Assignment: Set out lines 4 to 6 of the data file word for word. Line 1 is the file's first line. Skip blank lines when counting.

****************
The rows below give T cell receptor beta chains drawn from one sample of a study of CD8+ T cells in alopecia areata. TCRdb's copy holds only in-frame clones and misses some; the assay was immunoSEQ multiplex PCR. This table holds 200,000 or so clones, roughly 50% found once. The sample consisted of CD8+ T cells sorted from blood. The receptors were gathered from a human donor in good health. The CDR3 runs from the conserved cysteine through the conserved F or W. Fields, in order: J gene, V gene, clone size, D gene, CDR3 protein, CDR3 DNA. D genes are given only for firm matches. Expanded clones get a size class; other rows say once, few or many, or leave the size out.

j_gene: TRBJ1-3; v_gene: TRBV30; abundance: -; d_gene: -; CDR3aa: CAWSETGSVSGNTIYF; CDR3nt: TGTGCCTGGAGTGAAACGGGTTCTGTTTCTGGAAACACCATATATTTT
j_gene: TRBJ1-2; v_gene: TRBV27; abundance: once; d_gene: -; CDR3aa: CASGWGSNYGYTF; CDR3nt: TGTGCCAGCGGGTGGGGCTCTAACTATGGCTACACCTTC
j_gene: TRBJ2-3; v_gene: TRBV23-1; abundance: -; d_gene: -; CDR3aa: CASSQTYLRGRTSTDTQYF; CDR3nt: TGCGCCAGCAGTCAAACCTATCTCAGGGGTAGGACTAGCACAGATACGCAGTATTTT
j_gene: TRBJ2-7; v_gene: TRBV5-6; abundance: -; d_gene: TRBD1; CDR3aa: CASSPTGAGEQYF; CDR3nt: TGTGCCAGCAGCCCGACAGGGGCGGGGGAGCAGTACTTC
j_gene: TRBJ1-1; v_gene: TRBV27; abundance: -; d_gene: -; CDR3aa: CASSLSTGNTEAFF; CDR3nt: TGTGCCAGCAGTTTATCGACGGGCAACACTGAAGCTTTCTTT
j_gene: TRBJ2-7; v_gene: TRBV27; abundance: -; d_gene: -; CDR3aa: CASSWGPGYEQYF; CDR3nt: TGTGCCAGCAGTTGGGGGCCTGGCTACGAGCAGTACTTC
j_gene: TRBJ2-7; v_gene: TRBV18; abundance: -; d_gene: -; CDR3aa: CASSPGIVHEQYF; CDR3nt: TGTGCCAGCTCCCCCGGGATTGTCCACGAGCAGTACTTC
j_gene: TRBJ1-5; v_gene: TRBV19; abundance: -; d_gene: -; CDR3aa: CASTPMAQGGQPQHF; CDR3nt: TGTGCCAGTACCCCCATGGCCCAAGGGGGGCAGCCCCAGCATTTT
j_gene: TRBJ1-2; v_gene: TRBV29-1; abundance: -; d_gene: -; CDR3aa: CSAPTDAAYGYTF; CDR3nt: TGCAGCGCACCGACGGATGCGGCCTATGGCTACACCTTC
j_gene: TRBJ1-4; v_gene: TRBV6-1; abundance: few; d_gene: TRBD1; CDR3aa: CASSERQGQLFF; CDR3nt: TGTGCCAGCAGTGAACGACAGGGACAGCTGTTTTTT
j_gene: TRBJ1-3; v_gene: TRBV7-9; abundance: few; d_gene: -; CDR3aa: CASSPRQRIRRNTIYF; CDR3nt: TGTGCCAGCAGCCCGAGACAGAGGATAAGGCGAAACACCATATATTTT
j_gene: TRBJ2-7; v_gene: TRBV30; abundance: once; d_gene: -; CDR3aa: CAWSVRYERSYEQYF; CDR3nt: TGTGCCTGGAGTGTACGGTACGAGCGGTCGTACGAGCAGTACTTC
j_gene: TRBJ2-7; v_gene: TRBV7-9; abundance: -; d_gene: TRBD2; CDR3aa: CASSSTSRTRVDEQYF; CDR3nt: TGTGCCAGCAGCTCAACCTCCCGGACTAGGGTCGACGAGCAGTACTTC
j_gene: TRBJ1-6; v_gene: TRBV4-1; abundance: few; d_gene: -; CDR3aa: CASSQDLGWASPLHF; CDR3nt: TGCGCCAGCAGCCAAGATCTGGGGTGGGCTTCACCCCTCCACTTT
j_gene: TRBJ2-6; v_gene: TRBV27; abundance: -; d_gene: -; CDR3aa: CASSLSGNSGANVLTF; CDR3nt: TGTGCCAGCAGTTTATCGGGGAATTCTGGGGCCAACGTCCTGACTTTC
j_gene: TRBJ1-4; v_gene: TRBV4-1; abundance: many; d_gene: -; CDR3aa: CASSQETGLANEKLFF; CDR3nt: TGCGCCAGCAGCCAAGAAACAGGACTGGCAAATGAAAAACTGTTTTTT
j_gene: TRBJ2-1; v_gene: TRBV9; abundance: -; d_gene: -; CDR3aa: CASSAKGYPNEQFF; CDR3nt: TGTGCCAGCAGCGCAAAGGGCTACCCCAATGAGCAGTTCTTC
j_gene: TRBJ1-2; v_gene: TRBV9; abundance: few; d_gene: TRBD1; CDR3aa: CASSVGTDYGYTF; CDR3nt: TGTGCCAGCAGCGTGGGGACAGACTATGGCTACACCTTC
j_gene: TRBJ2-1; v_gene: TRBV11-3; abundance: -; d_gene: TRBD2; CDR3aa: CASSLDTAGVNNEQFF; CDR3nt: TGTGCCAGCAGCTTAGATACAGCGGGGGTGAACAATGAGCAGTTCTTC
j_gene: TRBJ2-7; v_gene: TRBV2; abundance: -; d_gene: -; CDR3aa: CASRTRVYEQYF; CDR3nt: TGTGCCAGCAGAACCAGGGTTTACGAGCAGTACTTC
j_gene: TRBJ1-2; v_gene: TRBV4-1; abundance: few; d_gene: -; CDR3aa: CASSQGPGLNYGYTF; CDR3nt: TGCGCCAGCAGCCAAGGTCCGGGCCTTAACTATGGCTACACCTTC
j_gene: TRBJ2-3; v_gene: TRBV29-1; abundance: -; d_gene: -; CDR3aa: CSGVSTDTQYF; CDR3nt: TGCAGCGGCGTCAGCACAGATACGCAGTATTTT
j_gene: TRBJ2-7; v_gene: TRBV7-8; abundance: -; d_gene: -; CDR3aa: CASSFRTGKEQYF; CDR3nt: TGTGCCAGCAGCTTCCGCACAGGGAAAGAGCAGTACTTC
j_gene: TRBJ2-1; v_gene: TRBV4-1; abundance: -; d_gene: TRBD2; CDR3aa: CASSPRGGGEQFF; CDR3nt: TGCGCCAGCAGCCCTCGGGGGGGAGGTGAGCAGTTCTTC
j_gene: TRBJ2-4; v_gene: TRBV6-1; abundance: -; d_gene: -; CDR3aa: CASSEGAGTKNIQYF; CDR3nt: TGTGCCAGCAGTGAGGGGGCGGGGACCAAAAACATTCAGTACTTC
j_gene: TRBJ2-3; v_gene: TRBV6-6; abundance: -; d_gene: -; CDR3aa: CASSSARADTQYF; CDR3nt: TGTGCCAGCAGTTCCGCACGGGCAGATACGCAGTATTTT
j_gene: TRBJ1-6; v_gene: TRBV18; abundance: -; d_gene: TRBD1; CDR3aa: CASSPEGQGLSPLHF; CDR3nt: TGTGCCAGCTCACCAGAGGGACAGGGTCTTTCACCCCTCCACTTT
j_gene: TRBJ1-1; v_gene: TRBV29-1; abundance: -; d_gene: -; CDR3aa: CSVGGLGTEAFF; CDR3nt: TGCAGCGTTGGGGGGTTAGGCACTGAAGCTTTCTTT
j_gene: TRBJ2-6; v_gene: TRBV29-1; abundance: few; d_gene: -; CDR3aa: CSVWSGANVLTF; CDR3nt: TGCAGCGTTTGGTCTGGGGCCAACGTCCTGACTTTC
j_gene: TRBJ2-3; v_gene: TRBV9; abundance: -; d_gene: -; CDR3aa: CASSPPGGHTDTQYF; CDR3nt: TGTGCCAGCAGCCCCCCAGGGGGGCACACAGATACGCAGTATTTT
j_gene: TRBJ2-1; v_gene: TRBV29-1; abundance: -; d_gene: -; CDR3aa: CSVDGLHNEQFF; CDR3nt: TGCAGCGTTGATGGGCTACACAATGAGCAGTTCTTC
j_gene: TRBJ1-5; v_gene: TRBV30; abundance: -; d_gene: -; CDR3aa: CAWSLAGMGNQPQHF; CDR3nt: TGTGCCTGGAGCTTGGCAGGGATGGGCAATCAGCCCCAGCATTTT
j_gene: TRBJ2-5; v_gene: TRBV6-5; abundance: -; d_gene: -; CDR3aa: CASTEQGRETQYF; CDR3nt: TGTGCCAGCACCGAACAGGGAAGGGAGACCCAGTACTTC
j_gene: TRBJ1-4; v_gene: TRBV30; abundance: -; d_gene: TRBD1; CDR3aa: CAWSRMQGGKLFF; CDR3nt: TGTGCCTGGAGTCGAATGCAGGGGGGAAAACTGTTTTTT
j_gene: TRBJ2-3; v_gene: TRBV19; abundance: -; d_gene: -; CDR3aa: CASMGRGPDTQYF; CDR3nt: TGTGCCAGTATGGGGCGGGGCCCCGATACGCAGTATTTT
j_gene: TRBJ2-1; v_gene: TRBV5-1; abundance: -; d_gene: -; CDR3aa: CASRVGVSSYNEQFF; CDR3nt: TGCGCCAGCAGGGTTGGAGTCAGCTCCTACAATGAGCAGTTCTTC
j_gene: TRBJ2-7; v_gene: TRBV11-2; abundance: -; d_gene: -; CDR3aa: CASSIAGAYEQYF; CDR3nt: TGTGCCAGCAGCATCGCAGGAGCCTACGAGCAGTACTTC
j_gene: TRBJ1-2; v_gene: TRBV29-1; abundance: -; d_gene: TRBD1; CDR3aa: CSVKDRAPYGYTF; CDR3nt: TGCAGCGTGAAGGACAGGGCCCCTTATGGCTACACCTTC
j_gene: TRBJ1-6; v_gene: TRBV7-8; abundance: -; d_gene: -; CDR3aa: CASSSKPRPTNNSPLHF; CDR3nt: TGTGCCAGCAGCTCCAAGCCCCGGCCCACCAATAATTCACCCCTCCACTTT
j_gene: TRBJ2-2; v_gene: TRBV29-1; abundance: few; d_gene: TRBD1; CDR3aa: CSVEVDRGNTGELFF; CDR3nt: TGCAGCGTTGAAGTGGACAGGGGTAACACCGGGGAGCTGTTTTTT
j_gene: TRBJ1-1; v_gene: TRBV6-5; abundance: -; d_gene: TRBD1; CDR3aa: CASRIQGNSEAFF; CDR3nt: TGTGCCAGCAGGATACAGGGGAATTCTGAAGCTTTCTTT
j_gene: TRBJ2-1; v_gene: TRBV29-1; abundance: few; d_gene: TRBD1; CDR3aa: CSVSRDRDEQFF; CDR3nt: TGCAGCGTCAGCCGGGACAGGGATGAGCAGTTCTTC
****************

j_gene: TRBJ2-3; v_gene: TRBV23-1; abundance: -; d_gene: -; CDR3aa: CASSQTYLRGRTSTDTQYF; CDR3nt: TGCGCCAGCAGTCAAACCTATCTCAGGGGTAGGACTAGCACAGATACGCAGTATTTT
j_gene: TRBJ2-7; v_gene: TRBV5-6; abundance: -; d_gene: TRBD1; CDR3aa: CASSPTGAGEQYF; CDR3nt: TGTGCCAGCAGCCCGACAGGGGCGGGGGAGCAGTACTTC
j_gene: TRBJ1-1; v_gene: TRBV27; abundance: -; d_gene: -; CDR3aa: CASSLSTGNTEAFF; CDR3nt: TGTGCCAGCAGTTTATCGACGGGCAACACTGAAGCTTTCTTT